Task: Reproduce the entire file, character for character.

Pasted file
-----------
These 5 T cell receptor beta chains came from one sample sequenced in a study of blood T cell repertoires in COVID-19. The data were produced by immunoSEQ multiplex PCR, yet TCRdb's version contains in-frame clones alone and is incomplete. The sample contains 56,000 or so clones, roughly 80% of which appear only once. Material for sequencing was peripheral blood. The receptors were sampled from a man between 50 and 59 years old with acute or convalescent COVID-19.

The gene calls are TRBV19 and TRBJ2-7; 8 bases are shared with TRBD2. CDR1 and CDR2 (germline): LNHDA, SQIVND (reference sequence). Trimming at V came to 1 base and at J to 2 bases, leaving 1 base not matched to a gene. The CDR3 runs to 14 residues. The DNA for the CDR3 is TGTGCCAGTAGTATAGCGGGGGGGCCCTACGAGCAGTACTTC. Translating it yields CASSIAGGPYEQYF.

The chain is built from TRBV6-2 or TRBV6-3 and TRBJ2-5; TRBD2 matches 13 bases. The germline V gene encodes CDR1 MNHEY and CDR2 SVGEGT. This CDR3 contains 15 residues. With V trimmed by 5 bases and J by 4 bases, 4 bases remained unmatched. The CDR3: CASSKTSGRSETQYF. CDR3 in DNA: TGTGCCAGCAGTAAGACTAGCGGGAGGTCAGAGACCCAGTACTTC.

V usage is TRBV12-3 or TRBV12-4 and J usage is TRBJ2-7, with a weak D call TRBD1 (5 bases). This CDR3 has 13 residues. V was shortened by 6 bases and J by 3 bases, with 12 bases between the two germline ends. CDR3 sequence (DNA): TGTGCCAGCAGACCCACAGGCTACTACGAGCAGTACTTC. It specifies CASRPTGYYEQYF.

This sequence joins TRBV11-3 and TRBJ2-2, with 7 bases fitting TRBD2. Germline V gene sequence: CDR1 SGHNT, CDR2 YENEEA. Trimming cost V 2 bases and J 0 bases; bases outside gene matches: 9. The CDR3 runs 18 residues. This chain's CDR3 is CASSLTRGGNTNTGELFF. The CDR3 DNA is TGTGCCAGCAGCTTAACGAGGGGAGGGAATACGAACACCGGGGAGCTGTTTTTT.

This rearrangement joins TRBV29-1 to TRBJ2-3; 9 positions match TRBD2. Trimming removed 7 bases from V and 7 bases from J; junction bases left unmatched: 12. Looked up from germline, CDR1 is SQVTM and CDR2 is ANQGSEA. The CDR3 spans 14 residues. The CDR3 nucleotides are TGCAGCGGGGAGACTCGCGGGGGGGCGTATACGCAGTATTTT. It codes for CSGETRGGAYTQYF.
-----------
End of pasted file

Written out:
These 5 T cell receptor beta chains came from one sample sequenced in a study of blood T cell repertoires in COVID-19. The data were produced by immunoSEQ multiplex PCR, yet TCRdb's version contains in-frame clones alone and is incomplete. The sample contains 56,000 or so clones, roughly 80% of which appear only once. Material for sequencing was peripheral blood. The receptors were sampled from a man between 50 and 59 years old with acute or convalescent COVID-19.

The gene calls are TRBV19 and TRBJ2-7; 8 bases are shared with TRBD2. CDR1 and CDR2 (germline): LNHDA, SQIVND (reference sequence). Trimming at V came to 1 base and at J to 2 bases, leaving 1 base not matched to a gene. The CDR3 runs to 14 residues. The DNA for the CDR3 is TGTGCCAGTAGTATAGCGGGGGGGCCCTACGAGCAGTACTTC. Translating it yields CASSIAGGPYEQYF.

The chain is built from TRBV6-2 or TRBV6-3 and TRBJ2-5; TRBD2 matches 13 bases. The germline V gene encodes CDR1 MNHEY and CDR2 SVGEGT. This CDR3 contains 15 residues. With V trimmed by 5 bases and J by 4 bases, 4 bases remained unmatched. The CDR3: CASSKTSGRSETQYF. CDR3 in DNA: TGTGCCAGCAGTAAGACTAGCGGGAGGTCAGAGACCCAGTACTTC.

V usage is TRBV12-3 or TRBV12-4 and J usage is TRBJ2-7, with a weak D call TRBD1 (5 bases). This CDR3 has 13 residues. V was shortened by 6 bases and J by 3 bases, with 12 bases between the two germline ends. CDR3 sequence (DNA): TGTGCCAGCAGACCCACAGGCTACTACGAGCAGTACTTC. It specifies CASRPTGYYEQYF.

This sequence joins TRBV11-3 and TRBJ2-2, with 7 bases fitting TRBD2. Germline V gene sequence: CDR1 SGHNT, CDR2 YENEEA. Trimming cost V 2 bases and J 0 bases; bases outside gene matches: 9. The CDR3 runs 18 residues. This chain's CDR3 is CASSLTRGGNTNTGELFF. The CDR3 DNA is TGTGCCAGCAGCTTAACGAGGGGAGGGAATACGAACACCGGGGAGCTGTTTTTT.

This rearrangement joins TRBV29-1 to TRBJ2-3; 9 positions match TRBD2. Trimming removed 7 bases from V and 7 bases from J; junction bases left unmatched: 12. Looked up from germline, CDR1 is SQVTM and CDR2 is ANQGSEA. The CDR3 spans 14 residues. The CDR3 nucleotides are TGCAGCGGGGAGACTCGCGGGGGGGCGTATACGCAGTATTTT. It codes for CSGETRGGAYTQYF.